Inge Lehmann, a Danish Seismologist and geophysicist that discovered that the Earth has an inner and outer core, is being honored Wednesday by Google with an animated Google doodle on what would be her 127th birthday.
The latest animated Google doodle remembers Inge Lehmann, who is an inspiration to all young women who dream of becoming a scientist, a profession that is oftentimes dominated by men.
According to Time, Inge Lehmann was born on May 13, 1888, in Copenhagen, Denmark, and studied mathematics at the University of Copenhagen, in Denmark, and the University of Cambridge, in England.
In 1928, Inge Lehmann passed her exam in geodesy and accepted a position as state geodesist and head of the department of seismology at the Geodetical Institute of Denmark.
In 1936, Inge Lehmann theorized from existing seismic data that there is an inner core in the Earth with physical properties distinct from the outer core’s and that the Earth’s core is not a single molten sphere.
— NZ Science Teacher (@NZScienceTeachr) May 13, 2015
According to The Guardian:
“Inge Lehmann made her discovery by analyzing P-waves (primary waves), a high velocity seismic wave that is the first to be recorded by seismographs because it travels through the earth’s core more quickly.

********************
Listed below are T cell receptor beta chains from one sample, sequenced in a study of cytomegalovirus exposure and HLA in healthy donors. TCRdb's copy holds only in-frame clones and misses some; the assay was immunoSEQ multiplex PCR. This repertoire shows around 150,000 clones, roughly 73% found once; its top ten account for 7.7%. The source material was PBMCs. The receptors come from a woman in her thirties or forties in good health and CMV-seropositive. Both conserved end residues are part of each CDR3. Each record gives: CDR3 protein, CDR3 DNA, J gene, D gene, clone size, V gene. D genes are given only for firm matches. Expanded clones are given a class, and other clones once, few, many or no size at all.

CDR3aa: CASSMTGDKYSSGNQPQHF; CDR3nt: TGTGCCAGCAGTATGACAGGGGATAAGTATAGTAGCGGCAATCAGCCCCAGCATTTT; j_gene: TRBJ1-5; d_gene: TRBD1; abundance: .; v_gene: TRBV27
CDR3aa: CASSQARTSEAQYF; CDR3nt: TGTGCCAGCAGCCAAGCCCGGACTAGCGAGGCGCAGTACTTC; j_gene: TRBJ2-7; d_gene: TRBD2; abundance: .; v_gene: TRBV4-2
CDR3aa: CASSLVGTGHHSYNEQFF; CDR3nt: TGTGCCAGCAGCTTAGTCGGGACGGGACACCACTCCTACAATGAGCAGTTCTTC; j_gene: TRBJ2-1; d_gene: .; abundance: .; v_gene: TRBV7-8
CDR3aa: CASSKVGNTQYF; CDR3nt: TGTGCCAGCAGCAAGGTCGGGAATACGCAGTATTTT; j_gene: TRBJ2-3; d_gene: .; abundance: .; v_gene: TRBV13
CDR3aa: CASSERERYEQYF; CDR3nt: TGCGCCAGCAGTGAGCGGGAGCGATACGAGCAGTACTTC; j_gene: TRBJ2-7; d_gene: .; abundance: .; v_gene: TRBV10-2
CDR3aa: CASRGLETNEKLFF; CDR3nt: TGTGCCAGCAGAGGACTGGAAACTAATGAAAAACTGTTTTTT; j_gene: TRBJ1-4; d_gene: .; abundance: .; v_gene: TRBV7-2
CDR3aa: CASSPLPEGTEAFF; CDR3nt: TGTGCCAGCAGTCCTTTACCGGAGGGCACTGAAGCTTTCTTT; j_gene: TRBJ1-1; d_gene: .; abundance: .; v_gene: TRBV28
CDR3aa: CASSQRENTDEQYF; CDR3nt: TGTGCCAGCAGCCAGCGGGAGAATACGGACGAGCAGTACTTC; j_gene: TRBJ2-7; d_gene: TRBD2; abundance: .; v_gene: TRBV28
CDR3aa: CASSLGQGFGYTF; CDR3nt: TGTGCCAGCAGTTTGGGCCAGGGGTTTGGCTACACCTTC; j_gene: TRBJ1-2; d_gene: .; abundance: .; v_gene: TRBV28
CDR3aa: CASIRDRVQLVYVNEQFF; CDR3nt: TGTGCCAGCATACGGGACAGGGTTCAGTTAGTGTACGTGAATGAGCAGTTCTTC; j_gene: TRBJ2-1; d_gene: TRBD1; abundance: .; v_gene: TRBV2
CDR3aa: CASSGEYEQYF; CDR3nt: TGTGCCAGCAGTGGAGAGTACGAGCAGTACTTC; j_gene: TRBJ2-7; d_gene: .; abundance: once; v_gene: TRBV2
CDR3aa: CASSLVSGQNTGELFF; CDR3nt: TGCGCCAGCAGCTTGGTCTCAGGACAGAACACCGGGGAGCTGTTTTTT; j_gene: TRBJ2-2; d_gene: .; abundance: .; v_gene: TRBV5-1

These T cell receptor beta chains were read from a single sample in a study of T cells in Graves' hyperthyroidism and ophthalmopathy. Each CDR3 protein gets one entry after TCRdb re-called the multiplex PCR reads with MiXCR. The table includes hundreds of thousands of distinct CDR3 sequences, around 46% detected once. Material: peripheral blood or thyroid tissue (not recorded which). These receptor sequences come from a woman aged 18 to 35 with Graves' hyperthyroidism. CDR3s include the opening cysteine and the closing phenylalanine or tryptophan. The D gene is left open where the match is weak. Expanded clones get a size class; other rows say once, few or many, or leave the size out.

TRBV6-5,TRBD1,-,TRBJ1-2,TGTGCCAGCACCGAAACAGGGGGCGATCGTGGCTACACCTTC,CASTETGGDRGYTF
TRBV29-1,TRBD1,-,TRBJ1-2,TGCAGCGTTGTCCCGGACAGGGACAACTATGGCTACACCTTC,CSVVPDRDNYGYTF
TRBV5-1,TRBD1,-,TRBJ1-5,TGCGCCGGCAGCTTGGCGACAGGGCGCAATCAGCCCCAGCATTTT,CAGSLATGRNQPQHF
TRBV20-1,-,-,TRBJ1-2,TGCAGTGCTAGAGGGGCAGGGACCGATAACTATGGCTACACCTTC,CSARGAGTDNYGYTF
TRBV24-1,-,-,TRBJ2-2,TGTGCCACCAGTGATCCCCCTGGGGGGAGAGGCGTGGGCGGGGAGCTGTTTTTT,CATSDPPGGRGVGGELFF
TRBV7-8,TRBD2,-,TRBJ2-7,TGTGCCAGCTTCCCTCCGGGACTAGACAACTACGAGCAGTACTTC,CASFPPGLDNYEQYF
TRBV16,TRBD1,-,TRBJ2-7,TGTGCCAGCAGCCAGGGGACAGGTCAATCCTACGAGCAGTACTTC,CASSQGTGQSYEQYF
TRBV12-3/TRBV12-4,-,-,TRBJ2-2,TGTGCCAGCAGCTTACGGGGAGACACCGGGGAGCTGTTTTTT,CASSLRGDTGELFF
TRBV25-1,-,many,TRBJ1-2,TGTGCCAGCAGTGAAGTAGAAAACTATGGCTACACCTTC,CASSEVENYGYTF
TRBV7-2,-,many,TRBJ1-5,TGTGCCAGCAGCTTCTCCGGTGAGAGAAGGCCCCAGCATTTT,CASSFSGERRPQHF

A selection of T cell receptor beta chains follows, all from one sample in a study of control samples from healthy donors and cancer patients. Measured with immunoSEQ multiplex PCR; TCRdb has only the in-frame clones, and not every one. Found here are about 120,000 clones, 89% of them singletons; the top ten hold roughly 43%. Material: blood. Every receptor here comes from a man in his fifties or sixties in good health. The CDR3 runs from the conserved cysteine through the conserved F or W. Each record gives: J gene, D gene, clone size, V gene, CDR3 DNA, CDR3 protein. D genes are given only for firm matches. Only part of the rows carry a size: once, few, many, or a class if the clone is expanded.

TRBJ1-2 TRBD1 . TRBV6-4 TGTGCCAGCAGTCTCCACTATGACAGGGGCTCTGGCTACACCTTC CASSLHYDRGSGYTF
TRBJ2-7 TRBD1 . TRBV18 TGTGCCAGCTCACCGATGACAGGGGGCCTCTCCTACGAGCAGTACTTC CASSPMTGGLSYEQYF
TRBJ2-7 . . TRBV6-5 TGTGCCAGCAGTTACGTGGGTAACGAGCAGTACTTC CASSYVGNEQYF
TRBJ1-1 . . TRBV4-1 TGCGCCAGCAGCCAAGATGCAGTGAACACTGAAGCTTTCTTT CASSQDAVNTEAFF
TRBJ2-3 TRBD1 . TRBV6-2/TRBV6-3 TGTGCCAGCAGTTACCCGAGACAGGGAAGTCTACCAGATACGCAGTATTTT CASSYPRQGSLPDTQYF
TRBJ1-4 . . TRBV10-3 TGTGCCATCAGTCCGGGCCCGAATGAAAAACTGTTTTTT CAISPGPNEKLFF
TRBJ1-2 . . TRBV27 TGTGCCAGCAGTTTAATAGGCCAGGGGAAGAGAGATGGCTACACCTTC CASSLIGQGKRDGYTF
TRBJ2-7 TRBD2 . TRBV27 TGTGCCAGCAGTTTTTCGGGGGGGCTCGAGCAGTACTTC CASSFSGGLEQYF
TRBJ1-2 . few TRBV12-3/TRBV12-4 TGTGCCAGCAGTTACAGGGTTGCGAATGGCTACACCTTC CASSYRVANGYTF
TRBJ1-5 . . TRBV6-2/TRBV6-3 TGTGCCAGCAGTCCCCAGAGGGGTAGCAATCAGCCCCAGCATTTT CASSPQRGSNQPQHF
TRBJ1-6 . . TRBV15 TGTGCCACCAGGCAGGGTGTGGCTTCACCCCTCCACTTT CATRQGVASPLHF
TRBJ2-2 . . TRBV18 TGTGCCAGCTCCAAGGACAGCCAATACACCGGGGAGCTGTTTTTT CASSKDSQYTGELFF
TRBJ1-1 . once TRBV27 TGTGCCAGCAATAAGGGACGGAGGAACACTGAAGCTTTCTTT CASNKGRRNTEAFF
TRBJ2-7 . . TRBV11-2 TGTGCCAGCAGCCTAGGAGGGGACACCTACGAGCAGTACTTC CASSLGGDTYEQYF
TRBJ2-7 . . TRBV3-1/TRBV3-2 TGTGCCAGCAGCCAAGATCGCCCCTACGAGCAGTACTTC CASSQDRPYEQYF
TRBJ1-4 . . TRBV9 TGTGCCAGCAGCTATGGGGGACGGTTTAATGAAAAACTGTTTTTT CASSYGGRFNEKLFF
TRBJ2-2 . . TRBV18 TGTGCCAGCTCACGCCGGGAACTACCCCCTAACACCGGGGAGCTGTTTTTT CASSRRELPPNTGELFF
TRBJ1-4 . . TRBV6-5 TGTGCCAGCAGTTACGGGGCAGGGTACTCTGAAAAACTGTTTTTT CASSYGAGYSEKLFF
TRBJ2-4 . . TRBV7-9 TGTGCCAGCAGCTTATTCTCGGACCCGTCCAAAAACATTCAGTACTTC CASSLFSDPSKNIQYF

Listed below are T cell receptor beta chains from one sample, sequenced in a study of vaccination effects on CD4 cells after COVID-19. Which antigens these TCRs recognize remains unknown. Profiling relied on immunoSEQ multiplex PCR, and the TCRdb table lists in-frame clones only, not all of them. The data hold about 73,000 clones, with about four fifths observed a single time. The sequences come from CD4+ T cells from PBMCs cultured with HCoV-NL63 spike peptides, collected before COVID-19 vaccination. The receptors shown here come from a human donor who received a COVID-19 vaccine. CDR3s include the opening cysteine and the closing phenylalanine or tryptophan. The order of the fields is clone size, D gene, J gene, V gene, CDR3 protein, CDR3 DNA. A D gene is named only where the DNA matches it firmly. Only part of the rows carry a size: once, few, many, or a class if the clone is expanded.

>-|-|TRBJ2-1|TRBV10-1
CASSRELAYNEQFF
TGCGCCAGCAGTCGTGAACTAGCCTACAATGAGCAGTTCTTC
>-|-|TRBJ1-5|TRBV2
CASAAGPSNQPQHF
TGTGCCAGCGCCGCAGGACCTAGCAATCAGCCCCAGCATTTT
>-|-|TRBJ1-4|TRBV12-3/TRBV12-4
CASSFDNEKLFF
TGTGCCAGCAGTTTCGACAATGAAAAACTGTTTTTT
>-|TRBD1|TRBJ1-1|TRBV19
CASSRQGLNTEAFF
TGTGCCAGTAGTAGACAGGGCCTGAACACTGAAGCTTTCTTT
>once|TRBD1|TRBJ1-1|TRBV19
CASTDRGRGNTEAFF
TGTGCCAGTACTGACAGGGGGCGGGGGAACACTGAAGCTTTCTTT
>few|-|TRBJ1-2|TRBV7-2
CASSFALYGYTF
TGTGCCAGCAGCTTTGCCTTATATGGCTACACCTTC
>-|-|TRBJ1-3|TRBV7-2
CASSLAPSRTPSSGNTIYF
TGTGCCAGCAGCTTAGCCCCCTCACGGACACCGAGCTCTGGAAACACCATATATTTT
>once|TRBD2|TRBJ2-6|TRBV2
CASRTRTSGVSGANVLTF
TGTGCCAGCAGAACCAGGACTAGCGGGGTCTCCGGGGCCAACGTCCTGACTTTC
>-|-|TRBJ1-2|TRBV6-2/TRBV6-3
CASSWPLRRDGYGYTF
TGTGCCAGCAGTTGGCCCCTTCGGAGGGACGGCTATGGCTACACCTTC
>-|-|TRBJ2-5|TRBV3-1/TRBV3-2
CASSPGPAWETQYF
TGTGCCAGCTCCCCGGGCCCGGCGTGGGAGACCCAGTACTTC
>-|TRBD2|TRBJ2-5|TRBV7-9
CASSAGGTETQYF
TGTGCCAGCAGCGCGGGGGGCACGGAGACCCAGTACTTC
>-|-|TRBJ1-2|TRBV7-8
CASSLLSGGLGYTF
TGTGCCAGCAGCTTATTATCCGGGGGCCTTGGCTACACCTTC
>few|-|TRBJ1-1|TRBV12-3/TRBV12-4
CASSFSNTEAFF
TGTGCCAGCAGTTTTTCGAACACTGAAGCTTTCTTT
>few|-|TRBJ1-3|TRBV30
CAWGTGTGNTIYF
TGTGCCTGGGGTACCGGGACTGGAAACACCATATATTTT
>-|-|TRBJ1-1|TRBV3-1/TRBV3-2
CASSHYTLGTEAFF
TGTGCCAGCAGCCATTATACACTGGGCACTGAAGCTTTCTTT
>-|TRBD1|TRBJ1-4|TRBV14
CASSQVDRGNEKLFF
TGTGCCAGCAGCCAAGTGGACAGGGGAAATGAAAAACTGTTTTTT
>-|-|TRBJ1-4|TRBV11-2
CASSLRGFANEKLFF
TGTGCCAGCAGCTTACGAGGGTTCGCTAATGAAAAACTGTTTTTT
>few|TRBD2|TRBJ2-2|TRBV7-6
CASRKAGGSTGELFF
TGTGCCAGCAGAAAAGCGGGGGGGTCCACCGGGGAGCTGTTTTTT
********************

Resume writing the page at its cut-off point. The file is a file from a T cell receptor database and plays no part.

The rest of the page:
“In 1929 Lehmann was studying a large earthquake near New Zealand and observed that some P-waves seemed to bounce off a boundary. This caused a higher frequency of seismic activity within a ‘shadow zone.’ She attributed the phenomenon to an inner core made of different materials. Proven correct, the shadow zone today called the ‘Lehmann Discontinuity.'”
Google had this to say about Inge Lehman:
“Inge used deduction and evidence to discover something unseeable. Today’s doodle sheds light on her powerful but invisible discovery. Doodler Kevin Laughlin helps us experience the gift Inge illuminated for the world by revealing it as a glowing orb. Not all of his early drafts looked the same, but the Earth’s inner core glowed at the centre of each.”
— Oliver Lord (@olivertlord) May 13, 2015
Inge Lehmann struggled to fit into the science community at the beginning of the 20th Century, which was predominately a man’s world.
“You should know how many incompetent men I had to compete with — in vain.”
Any young girls feel inspired by the Google doodle devoted to Inge Lehmann?
[Image via Wikimedia Commons]